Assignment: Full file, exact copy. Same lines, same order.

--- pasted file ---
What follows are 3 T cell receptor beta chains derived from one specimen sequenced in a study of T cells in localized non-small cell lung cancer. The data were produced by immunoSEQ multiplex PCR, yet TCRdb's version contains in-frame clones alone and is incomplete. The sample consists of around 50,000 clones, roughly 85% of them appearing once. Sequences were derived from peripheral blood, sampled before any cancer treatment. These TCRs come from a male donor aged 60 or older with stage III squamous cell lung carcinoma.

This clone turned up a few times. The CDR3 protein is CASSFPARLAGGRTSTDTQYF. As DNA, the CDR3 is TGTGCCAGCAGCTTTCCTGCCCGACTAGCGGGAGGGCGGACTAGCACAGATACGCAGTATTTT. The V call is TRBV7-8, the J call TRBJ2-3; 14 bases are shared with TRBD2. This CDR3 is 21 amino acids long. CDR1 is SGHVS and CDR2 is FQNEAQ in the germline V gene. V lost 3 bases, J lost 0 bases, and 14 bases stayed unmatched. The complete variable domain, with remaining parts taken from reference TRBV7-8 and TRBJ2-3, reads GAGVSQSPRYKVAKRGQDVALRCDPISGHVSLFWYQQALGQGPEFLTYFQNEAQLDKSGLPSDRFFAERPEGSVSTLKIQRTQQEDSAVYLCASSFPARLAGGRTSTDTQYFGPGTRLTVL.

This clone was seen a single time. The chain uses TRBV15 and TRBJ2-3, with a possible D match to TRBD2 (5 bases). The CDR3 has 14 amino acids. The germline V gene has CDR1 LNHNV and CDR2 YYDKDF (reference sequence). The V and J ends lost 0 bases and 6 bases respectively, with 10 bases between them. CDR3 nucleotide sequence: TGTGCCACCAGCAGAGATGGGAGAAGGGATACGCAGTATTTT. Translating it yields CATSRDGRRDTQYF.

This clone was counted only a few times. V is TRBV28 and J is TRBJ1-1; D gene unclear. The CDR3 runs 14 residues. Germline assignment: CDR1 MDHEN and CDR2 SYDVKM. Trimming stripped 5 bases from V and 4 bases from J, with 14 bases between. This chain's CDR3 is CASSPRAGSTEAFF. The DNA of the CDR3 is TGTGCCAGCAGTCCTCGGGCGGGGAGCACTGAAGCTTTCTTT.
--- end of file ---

What follows are 3 T cell receptor beta chains derived from one specimen sequenced in a study of T cells in localized non-small cell lung cancer. The data were produced by immunoSEQ multiplex PCR, yet TCRdb's version contains in-frame clones alone and is incomplete. The sample consists of around 50,000 clones, roughly 85% of them appearing once. Sequences were derived from peripheral blood, sampled before any cancer treatment. These TCRs come from a male donor aged 60 or older with stage III squamous cell lung carcinoma.

This clone turned up a few times. The CDR3 protein is CASSFPARLAGGRTSTDTQYF. As DNA, the CDR3 is TGTGCCAGCAGCTTTCCTGCCCGACTAGCGGGAGGGCGGACTAGCACAGATACGCAGTATTTT. The V call is TRBV7-8, the J call TRBJ2-3; 14 bases are shared with TRBD2. This CDR3 is 21 amino acids long. CDR1 is SGHVS and CDR2 is FQNEAQ in the germline V gene. V lost 3 bases, J lost 0 bases, and 14 bases stayed unmatched. The complete variable domain, with remaining parts taken from reference TRBV7-8 and TRBJ2-3, reads GAGVSQSPRYKVAKRGQDVALRCDPISGHVSLFWYQQALGQGPEFLTYFQNEAQLDKSGLPSDRFFAERPEGSVSTLKIQRTQQEDSAVYLCASSFPARLAGGRTSTDTQYFGPGTRLTVL.

This clone was seen a single time. The chain uses TRBV15 and TRBJ2-3, with a possible D match to TRBD2 (5 bases). The CDR3 has 14 amino acids. The germline V gene has CDR1 LNHNV and CDR2 YYDKDF (reference sequence). The V and J ends lost 0 bases and 6 bases respectively, with 10 bases between them. CDR3 nucleotide sequence: TGTGCCACCAGCAGAGATGGGAGAAGGGATACGCAGTATTTT. Translating it yields CATSRDGRRDTQYF.

This clone was counted only a few times. V is TRBV28 and J is TRBJ1-1; D gene unclear. The CDR3 runs 14 residues. Germline assignment: CDR1 MDHEN and CDR2 SYDVKM. Trimming stripped 5 bases from V and 4 bases from J, with 14 bases between. This chain's CDR3 is CASSPRAGSTEAFF. The DNA of the CDR3 is TGTGCCAGCAGTCCTCGGGCGGGGAGCACTGAAGCTTTCTTT.